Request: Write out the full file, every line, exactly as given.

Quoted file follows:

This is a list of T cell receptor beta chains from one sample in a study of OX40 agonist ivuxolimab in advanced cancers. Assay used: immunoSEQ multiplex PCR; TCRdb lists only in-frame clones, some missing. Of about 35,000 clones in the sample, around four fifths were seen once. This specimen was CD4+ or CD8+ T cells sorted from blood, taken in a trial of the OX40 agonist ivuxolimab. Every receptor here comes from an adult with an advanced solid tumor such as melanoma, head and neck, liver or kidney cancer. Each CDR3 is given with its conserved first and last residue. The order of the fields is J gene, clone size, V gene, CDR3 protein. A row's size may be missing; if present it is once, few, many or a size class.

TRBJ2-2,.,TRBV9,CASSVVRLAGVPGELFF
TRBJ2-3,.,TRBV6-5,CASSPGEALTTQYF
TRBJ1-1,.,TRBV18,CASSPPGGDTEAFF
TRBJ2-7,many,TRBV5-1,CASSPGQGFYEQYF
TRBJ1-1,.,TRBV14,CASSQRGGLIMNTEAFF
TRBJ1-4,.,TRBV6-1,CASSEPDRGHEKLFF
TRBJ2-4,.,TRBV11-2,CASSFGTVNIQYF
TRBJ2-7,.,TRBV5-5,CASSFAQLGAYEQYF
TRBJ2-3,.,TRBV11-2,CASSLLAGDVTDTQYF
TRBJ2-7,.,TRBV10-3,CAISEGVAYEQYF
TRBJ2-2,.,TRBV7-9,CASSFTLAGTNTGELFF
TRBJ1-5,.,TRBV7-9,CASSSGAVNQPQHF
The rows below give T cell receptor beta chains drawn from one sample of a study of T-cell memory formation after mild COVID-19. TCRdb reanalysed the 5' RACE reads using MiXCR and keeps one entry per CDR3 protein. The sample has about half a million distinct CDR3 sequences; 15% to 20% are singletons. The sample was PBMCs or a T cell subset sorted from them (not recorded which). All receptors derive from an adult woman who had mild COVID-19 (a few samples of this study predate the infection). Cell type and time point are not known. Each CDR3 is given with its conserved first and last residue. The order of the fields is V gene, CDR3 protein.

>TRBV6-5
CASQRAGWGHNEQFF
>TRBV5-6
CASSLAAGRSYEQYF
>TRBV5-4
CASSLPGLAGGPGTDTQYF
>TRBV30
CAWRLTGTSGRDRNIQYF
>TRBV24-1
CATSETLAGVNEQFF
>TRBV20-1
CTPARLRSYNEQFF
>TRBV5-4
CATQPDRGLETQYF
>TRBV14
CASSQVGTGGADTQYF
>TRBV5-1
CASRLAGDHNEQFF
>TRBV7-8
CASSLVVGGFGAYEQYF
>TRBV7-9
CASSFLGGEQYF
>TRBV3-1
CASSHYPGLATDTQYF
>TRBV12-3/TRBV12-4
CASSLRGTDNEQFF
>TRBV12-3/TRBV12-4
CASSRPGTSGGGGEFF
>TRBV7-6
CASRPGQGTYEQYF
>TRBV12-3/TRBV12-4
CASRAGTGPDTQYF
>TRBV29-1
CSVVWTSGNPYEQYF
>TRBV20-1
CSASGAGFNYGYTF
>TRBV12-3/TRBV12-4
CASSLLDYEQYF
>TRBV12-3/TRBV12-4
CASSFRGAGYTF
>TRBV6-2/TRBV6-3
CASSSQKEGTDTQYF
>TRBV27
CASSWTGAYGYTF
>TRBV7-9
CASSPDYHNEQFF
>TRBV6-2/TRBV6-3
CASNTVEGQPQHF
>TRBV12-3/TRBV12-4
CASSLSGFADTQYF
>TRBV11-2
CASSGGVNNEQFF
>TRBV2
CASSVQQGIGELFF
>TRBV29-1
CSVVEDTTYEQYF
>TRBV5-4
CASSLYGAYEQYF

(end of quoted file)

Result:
This is a list of T cell receptor beta chains from one sample in a study of OX40 agonist ivuxolimab in advanced cancers. Assay used: immunoSEQ multiplex PCR; TCRdb lists only in-frame clones, some missing. Of about 35,000 clones in the sample, around four fifths were seen once. This specimen was CD4+ or CD8+ T cells sorted from blood, taken in a trial of the OX40 agonist ivuxolimab. Every receptor here comes from an adult with an advanced solid tumor such as melanoma, head and neck, liver or kidney cancer. Each CDR3 is given with its conserved first and last residue. The order of the fields is J gene, clone size, V gene, CDR3 protein. A row's size may be missing; if present it is once, few, many or a size class.

TRBJ2-2,.,TRBV9,CASSVVRLAGVPGELFF
TRBJ2-3,.,TRBV6-5,CASSPGEALTTQYF
TRBJ1-1,.,TRBV18,CASSPPGGDTEAFF
TRBJ2-7,many,TRBV5-1,CASSPGQGFYEQYF
TRBJ1-1,.,TRBV14,CASSQRGGLIMNTEAFF
TRBJ1-4,.,TRBV6-1,CASSEPDRGHEKLFF
TRBJ2-4,.,TRBV11-2,CASSFGTVNIQYF
TRBJ2-7,.,TRBV5-5,CASSFAQLGAYEQYF
TRBJ2-3,.,TRBV11-2,CASSLLAGDVTDTQYF
TRBJ2-7,.,TRBV10-3,CAISEGVAYEQYF
TRBJ2-2,.,TRBV7-9,CASSFTLAGTNTGELFF
TRBJ1-5,.,TRBV7-9,CASSSGAVNQPQHF
The rows below give T cell receptor beta chains drawn from one sample of a study of T-cell memory formation after mild COVID-19. TCRdb reanalysed the 5' RACE reads using MiXCR and keeps one entry per CDR3 protein. The sample has about half a million distinct CDR3 sequences; 15% to 20% are singletons. The sample was PBMCs or a T cell subset sorted from them (not recorded which). All receptors derive from an adult woman who had mild COVID-19 (a few samples of this study predate the infection). Cell type and time point are not known. Each CDR3 is given with its conserved first and last residue. The order of the fields is V gene, CDR3 protein.

>TRBV6-5
CASQRAGWGHNEQFF
>TRBV5-6
CASSLAAGRSYEQYF
>TRBV5-4
CASSLPGLAGGPGTDTQYF
>TRBV30
CAWRLTGTSGRDRNIQYF
>TRBV24-1
CATSETLAGVNEQFF
>TRBV20-1
CTPARLRSYNEQFF
>TRBV5-4
CATQPDRGLETQYF
>TRBV14
CASSQVGTGGADTQYF
>TRBV5-1
CASRLAGDHNEQFF
>TRBV7-8
CASSLVVGGFGAYEQYF
>TRBV7-9
CASSFLGGEQYF
>TRBV3-1
CASSHYPGLATDTQYF
>TRBV12-3/TRBV12-4
CASSLRGTDNEQFF
>TRBV12-3/TRBV12-4
CASSRPGTSGGGGEFF
>TRBV7-6
CASRPGQGTYEQYF
>TRBV12-3/TRBV12-4
CASRAGTGPDTQYF
>TRBV29-1
CSVVWTSGNPYEQYF
>TRBV20-1
CSASGAGFNYGYTF
>TRBV12-3/TRBV12-4
CASSLLDYEQYF
>TRBV12-3/TRBV12-4
CASSFRGAGYTF
>TRBV6-2/TRBV6-3
CASSSQKEGTDTQYF
>TRBV27
CASSWTGAYGYTF
>TRBV7-9
CASSPDYHNEQFF
>TRBV6-2/TRBV6-3
CASNTVEGQPQHF
>TRBV12-3/TRBV12-4
CASSLSGFADTQYF
>TRBV11-2
CASSGGVNNEQFF
>TRBV2
CASSVQQGIGELFF
>TRBV29-1
CSVVEDTTYEQYF
>TRBV5-4
CASSLYGAYEQYF